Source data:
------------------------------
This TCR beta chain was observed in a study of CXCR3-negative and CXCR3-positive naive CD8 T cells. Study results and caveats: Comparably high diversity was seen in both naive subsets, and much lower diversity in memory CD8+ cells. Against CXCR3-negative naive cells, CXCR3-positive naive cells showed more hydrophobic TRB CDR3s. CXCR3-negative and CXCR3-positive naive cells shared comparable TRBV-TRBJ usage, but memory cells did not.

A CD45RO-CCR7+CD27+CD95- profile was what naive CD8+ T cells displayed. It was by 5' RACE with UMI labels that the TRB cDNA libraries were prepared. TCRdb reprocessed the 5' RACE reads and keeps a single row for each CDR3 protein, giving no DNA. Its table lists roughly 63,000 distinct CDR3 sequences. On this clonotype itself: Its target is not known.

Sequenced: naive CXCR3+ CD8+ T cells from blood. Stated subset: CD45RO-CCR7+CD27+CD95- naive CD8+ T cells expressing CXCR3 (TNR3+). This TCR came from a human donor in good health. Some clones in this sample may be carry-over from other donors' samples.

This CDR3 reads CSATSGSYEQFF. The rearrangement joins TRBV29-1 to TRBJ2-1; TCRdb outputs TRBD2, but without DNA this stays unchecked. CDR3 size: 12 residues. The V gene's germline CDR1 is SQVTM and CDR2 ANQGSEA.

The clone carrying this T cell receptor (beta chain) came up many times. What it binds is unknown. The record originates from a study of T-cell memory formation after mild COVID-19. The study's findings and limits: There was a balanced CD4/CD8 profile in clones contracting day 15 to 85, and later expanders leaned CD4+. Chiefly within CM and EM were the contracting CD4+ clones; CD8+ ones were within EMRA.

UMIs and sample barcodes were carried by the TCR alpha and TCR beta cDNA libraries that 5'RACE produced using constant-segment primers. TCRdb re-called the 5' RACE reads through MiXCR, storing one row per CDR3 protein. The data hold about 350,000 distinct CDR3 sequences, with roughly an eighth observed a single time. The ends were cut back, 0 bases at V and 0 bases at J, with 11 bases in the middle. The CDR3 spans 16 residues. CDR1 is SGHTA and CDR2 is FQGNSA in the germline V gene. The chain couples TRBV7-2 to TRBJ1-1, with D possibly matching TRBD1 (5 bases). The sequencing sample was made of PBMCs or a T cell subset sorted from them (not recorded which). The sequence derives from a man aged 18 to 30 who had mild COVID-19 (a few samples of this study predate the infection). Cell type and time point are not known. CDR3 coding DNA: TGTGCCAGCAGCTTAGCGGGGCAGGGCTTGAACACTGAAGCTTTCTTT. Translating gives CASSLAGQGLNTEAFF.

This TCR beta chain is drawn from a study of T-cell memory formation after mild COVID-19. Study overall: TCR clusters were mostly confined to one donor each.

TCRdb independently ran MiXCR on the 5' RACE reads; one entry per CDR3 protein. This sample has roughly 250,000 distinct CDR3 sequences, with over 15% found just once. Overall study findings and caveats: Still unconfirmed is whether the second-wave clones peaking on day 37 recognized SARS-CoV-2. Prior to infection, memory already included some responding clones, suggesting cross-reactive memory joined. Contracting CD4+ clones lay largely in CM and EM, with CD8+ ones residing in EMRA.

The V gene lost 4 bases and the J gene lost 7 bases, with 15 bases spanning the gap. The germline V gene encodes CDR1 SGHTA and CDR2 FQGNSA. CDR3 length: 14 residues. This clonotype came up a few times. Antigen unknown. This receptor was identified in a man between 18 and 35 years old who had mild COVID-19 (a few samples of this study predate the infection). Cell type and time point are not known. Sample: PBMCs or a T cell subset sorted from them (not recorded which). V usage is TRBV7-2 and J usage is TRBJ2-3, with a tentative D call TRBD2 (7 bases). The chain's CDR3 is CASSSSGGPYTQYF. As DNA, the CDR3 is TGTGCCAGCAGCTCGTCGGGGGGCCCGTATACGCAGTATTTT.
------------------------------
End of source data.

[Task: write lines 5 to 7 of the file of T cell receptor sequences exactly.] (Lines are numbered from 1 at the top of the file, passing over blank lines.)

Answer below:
The clone carrying this T cell receptor (beta chain) came up many times. What it binds is unknown. The record originates from a study of T-cell memory formation after mild COVID-19. The study's findings and limits: There was a balanced CD4/CD8 profile in clones contracting day 15 to 85, and later expanders leaned CD4+. Chiefly within CM and EM were the contracting CD4+ clones; CD8+ ones were within EMRA.

UMIs and sample barcodes were carried by the TCR alpha and TCR beta cDNA libraries that 5'RACE produced using constant-segment primers. TCRdb re-called the 5' RACE reads through MiXCR, storing one row per CDR3 protein. The data hold about 350,000 distinct CDR3 sequences, with roughly an eighth observed a single time. The ends were cut back, 0 bases at V and 0 bases at J, with 11 bases in the middle. The CDR3 spans 16 residues. CDR1 is SGHTA and CDR2 is FQGNSA in the germline V gene. The chain couples TRBV7-2 to TRBJ1-1, with D possibly matching TRBD1 (5 bases). The sequencing sample was made of PBMCs or a T cell subset sorted from them (not recorded which). The sequence derives from a man aged 18 to 30 who had mild COVID-19 (a few samples of this study predate the infection). Cell type and time point are not known. CDR3 coding DNA: TGTGCCAGCAGCTTAGCGGGGCAGGGCTTGAACACTGAAGCTTTCTTT. Translating gives CASSLAGQGLNTEAFF.

This TCR beta chain is drawn from a study of T-cell memory formation after mild COVID-19. Study overall: TCR clusters were mostly confined to one donor each.